Aline Celine Dion biopic film movie

Celine Dion biopic Aline is a journey beyond all cinematic taste

“There were reportedly no boos at the Cannes premiere; I was there and was far too shocked to verbalize my dismay. Perhaps others were, too.”

It is a scene out of a horror film. A shy five-year-old climbs on stage to sing at a rural Québécois wedding. Her voice is strong beyond her years, but then you realize that her face is older, too, by approximately 50 years. Your dread will increase as you understand that this film is not another Chucky sequel — it’s Aline, an adoring, maudlin and creepy unofficial biopic of Celine Dion, directed by French comedienne Valérie Lemercier. The director, who is 57, stars as the singer, here named Aline Dieu, at the age of 5, then 12, then as a young adult and into the present. Lemercier cavorts from stage to stage in glamorous outfits, re-tuning anti-aging CGI effects and lip-syncing to the voice of French singer Victoria Sio.

Aline closely follows the life of Celine Dion, from growing up as the youngest of 14 children in a musical Québécois family, to performing “My Heart Will Go On” at the Oscars. As the opening credits affirm, Aline is fiction; Celine Dion, whom the director never met, had nothing to do with this movie. It is not an in-depth musical biography — the creators could not acquire rights to many key songs in her repertoire. Nor does it explore a woman’s rise to stardom in the music industry. Instead, it focuses on Aline’s May-December relationship with her manager, and senior by 40 years, Guy-Claude Kamar (Sylvain Marcel), based on Dion’s own manager-husband René Angélil. This problematic union was largely about power and money in real life. The film turns it into a love-conquers-all fairy-tale, with extra sugar added via a fictional romantic marriage proposal in an Italian gelato shop. Lemercier and Marcel are actually exactly the same age. But emotionally Aline remains the helpless 12-year-old she was when she met Guy-Claude, completely reliant on him and her mother (Danielle Fichaud) to organize her life. In the age of #metoo, one wishes Lemercier would have taken her artistic licence in another direction. 

Being a good Québéquoise, I went to see this out-of-competition entry, the only Canadian production in the official selection (co-produced with France). Marc-André Lussier of La Presse reports that there were no boos at the press screening; I was there and was far too shocked to verbalize my dismay. Perhaps others were, too. I left the theatre wondering, why? Why not a child actress? Why this movie? Why at Cannes? Is Thierry Frémaux a closet Celine Dion fan? Is Wild Bunch taking over world distribution? (Aline was co-produced by Gaumont, another industry heavy-hitter at Cannes.) Passive Aline looks out of place among the fierce women headlining Cannes news this year, from the honorary Palme d’Or awardee Jodie Foster to British director Andrea Arnold, who leads the Un Certain Regard jury. To this power roster we must now add Valérie Lemercier, whose influence in the French media world must be huge to have amassed a 23-million-euro production budget and then muscled her way into the Cannes lineup with this faux biopic.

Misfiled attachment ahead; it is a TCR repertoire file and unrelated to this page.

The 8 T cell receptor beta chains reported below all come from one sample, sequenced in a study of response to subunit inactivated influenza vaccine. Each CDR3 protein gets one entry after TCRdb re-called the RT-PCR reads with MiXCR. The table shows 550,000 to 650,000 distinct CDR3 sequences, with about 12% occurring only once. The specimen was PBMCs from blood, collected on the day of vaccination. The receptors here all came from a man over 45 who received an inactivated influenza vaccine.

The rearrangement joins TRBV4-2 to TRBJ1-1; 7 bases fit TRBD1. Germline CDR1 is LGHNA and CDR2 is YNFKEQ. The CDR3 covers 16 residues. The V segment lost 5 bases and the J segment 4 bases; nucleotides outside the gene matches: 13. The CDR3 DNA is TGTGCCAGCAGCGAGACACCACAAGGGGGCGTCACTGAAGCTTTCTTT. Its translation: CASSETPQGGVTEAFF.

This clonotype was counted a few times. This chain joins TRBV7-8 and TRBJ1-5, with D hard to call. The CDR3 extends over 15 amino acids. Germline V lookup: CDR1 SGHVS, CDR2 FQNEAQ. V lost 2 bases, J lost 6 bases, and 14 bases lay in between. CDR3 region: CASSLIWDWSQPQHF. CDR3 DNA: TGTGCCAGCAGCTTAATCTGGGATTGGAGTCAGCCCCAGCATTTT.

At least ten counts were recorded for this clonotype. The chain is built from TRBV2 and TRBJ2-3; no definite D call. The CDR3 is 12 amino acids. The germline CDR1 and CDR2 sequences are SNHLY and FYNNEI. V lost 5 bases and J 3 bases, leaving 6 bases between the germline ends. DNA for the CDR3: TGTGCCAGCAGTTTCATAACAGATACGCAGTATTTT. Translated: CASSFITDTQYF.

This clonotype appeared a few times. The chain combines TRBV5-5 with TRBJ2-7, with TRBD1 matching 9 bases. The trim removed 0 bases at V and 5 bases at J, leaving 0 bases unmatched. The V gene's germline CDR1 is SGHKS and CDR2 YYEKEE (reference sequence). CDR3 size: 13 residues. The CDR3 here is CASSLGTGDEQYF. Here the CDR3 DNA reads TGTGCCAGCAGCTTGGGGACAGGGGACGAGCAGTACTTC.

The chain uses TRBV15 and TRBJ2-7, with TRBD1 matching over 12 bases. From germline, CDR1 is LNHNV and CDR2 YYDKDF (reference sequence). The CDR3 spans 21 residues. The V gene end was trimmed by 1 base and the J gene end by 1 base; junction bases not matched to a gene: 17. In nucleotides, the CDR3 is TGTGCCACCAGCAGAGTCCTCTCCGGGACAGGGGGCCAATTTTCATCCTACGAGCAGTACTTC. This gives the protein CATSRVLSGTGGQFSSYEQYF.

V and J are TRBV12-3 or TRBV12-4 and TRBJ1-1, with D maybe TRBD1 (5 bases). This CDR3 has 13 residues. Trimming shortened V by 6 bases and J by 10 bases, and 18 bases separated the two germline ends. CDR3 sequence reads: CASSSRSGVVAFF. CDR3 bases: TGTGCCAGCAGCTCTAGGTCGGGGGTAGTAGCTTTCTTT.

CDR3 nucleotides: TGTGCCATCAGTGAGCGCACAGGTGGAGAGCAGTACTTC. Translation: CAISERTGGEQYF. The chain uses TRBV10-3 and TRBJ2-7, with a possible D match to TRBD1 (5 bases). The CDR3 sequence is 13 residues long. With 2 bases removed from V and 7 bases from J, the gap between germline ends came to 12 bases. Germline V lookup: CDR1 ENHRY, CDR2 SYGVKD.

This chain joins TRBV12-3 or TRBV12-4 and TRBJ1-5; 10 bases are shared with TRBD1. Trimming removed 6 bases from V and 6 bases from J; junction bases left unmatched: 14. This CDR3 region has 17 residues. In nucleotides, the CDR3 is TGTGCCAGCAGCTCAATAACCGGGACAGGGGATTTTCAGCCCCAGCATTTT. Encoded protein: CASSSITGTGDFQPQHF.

Celine Dion biopic Aline: Why? Why not a child actress? Why this movie? Why at Cannes?

The star-struck director aimed to produce a movie that her idol would like, without any humour or satire. At the Cannes press conference, Lemercier confessed that during her first comedy show in Quebec, at the age of 26, the entire audience walked out. But with the exception of one scene, where arrogant Montreal TV hosts ridicule Aline, the film revels in local accents and customs, with several Quebec actors portraying Aline’s entourage. And this earnest homage hit the right note with Celine Dion fans at Cannes.

Quebec reviews could not be more celebratory. (The New York Times was less enthusiastic.) At the premiere, the cast, including Quebecers Marcel, Fichaud and Roc Lafortune (who plays Aline’s father), received a five-minute ovation. During the press conference, several journalists averred that this “masterpiece” left them in tears. If anything, the premiere of Aline demonstrated that the Cannes Film Festival, allegedly the arbiter of cinematic taste, subsists on a good dose of schmaltz. And schmaltz, according to Carl Wilson’s celebrated analysis, is the defining quality of Celine Dion’s music. ■

Aline, the unofficial Celine Dion biopic, directed by Valérie Lemercier

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